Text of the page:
Date of experiment: February 25th
Mr. Pshtiwan Jaf &
Eng. Muhammad Jamal
Aim of experiment:
The aim of this experiment is to illustrate the mud filtration
during static mud condition.
The filtration andwall buildingcharacteristics of a drillingmudare importantfor
providinga relative measure of the amount of mud filtrate invasion into a porous and
permeable formation and the amount of filter cake that will be deposited on the wall
of the well bore wherever filtration occurs.From a drillingviewpoint these properties
give an indication of the amount of water (or oil) wetting that can take place in filtrate
sensitive formations and the potential for tight hole or differential stickingproblems.
For productive, hydrocarbon bearing formations these properties give an indication
of the amount of filtrate invasion and permeability damage that can be expected.
(Azar & Robelloa, 2007)
The flow of mud filtrate through a mud cake is described by Darcy’s law. Thus,
the rate of filtration is given by:
Combining with the continuity equation gives:
Vf - the volume of the filtrate, cm3 ; t – time, s ; k – permeabilityof the
A – the area of the filter paper, cm2 ; Dp – the pressure drop across the mudcake,
atm. Accordingto API standard, Dp = 100 psig
m – the viscosity of the mud filtrate, cp ; hmc – the thickness of the filter cake
fsm, fsc – the volume fraction of solids in the mud and the volume fraction of solids
in the cake
The standard API filter press has A = 45 cm2; operated at a DP = 100 psig (6.8 atm).
The filtrate volume collectedin a 30-min time period is reported as the standard
water loss. (Lyons, et al., 2015)
A test to measure static filtration behavior of water mud at
ambient (room) temperature and 100-psi differential pressure,
usually performed according to specifications set by API, using a
static filter press. The filter medium is filter paper with 7.1 sq. in.
filtering area. A half-size cell is sometimes used, in which case the
filtrate volume is doubled.
Other Apparatus & materials:
Mud balance Electronic balance Beaker
Syringe Electric mixer & steel vessels
Water Barite Bentonite
1. Loosen the T-screw until the filter cell can be removed from the
2. Remove the filter cell and disassemble it.
3. Assure that all parts of the filter cell are dry and clean.
4. Check to see that the rubber gasket in the base cap is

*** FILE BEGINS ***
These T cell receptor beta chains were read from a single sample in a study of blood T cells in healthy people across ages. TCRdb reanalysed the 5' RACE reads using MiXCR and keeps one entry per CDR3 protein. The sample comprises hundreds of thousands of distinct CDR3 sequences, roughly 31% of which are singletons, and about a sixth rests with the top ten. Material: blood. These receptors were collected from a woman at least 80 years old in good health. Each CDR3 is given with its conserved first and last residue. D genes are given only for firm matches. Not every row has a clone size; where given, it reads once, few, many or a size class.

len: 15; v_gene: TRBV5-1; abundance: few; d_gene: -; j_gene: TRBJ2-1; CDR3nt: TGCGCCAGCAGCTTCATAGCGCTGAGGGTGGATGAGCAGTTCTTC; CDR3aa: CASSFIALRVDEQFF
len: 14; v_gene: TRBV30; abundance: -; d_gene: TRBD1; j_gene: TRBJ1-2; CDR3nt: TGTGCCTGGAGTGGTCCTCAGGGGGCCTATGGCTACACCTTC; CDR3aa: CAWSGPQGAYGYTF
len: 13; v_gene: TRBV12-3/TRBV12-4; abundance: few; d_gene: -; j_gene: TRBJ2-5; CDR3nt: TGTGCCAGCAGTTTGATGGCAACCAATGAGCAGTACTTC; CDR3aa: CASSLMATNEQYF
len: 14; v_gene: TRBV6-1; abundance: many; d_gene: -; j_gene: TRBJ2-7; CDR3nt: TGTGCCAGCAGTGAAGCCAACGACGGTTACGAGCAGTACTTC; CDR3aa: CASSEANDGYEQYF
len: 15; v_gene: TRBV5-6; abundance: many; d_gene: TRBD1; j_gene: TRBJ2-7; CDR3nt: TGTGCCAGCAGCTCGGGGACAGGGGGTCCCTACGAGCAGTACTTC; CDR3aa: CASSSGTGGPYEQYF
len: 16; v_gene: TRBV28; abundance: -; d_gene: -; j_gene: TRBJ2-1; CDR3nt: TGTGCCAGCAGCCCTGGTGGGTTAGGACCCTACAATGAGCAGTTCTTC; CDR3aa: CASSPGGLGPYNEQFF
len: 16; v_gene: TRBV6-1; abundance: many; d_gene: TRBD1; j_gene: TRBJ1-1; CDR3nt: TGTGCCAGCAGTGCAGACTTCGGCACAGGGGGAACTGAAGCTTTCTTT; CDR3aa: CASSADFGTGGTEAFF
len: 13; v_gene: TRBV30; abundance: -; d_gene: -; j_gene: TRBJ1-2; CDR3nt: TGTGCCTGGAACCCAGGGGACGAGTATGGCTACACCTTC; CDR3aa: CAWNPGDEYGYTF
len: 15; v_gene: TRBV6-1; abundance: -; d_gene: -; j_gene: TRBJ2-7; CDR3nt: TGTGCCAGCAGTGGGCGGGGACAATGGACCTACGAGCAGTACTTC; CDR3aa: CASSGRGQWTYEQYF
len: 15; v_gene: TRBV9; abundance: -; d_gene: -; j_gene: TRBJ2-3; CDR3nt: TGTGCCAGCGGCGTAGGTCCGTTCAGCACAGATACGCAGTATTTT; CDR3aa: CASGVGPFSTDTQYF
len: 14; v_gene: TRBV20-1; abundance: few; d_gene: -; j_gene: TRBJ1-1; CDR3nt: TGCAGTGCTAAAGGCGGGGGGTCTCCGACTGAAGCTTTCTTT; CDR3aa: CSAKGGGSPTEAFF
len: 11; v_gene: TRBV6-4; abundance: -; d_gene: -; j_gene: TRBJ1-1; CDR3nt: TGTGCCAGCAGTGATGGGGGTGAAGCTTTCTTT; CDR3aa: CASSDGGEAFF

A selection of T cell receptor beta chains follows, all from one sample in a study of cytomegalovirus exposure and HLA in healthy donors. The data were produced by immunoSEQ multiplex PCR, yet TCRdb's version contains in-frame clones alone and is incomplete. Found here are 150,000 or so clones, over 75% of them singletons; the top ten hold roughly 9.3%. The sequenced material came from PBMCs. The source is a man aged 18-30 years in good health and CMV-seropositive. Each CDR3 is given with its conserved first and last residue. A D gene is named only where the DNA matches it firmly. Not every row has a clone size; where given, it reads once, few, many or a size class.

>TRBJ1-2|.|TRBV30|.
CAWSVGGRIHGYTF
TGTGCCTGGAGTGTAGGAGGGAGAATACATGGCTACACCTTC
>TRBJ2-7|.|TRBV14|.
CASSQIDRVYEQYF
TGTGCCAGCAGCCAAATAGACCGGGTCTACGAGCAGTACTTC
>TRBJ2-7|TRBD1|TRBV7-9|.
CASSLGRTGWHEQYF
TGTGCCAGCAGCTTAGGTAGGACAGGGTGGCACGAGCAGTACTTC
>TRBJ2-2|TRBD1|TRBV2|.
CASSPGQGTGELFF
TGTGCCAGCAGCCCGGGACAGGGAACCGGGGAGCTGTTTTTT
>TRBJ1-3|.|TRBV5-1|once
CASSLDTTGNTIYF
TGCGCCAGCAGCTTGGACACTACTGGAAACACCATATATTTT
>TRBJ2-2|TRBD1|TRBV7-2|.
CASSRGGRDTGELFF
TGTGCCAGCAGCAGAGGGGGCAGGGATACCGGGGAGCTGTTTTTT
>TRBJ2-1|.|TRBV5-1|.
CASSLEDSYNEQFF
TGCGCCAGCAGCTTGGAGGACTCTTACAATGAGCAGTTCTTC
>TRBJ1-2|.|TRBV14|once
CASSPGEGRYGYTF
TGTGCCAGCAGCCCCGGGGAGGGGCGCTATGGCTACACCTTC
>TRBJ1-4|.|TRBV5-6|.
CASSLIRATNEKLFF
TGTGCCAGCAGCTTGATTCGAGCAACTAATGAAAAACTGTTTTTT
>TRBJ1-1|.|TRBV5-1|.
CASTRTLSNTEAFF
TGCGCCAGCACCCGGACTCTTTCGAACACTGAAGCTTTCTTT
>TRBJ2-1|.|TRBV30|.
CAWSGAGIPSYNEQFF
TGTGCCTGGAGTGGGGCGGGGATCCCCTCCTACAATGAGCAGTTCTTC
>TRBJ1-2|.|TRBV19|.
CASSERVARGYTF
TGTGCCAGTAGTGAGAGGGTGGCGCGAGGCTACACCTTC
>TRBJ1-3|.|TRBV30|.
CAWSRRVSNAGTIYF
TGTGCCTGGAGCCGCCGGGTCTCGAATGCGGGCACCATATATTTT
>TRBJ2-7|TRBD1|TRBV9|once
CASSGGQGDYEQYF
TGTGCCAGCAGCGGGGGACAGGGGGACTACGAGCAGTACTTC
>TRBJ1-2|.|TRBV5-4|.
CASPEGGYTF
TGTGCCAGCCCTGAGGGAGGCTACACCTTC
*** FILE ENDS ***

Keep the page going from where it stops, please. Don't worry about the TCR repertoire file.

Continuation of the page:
5. Check the filtrate tube in the base cap to be certain it is free of
6. Place the screen in the base cap with the wide rim up.
7. Place filter paper on the top of the screen.
8. Place the second rubber gasket on top of the filter paper.
9. Replace the cell body.
10. Turn the cell body clockwise until it securely fastens into the J
11. Check to see that the rubber gasket is evenly fitted into
the top cap.
12. Fill the filter cell within the drilling mud sample.
13. Check to see that the hole in the top cap is free of
14. Place the top cap on the filter cell.
15. Place the cell body into the frame.
16. Tighten the T-screw securely.
17. Place a graduated cylinder under the filtrate tube and
adjust the support to keep the cylinder under the filtrate
18. Close the pressure-relief valve until the pressure is 100 ± 5
psi. Start timing immediately.
19. Allow the test to continue for 30 minutes.
20. Read and make note of the amount of filtrate in the
graduated cylinder to the nearest 0.1 cc.
21. Open the valve on the regulator by turning counterclockwise.
22. Wait until all pressure is released.
23. Remove the cell from the frame by loosening the T-screw.
24. Remove the top cap and pour the mud out.
25. Remove the bottom cap from the cell.
26. Turn the bottom cap upside down on a solid surface
and remove the filter paper.
27. Measure the thickness of the filter cake to the nearest 1/32
Mud cake thickness=3mm
Volume of mud filtrate=25ml
Q1) why the rubber gaskets are necessary?
A1) to prevent any leakage.
Q2) why is the screen used for this test?
A2) the screen is used beneath the filter paper to distribute the
pressure evenly on the paper and prevent the rupture of the
Q3) in real wellbore condition, what forms the mud cake?
A3) in wellbore condition the mud cake is formed of the rock
cuttings mainly in permeable zones and the mud filtrates into the
walls of the wellbore.
Q4) what are the advantages of the mud cake?
A4) the mud cake stops the loss of drilling fluids and can be a
sign to identify porous and permeable zones.
Azar, J. & Robelloa, S., 2007. Drilling Engineering.
Lyons, W., Plisga, G. J. & Lorenz, M., 2015. Standard
Handbook of Petroleum and Natural Gas Engineering. New
York: Gulf Professional Publishing.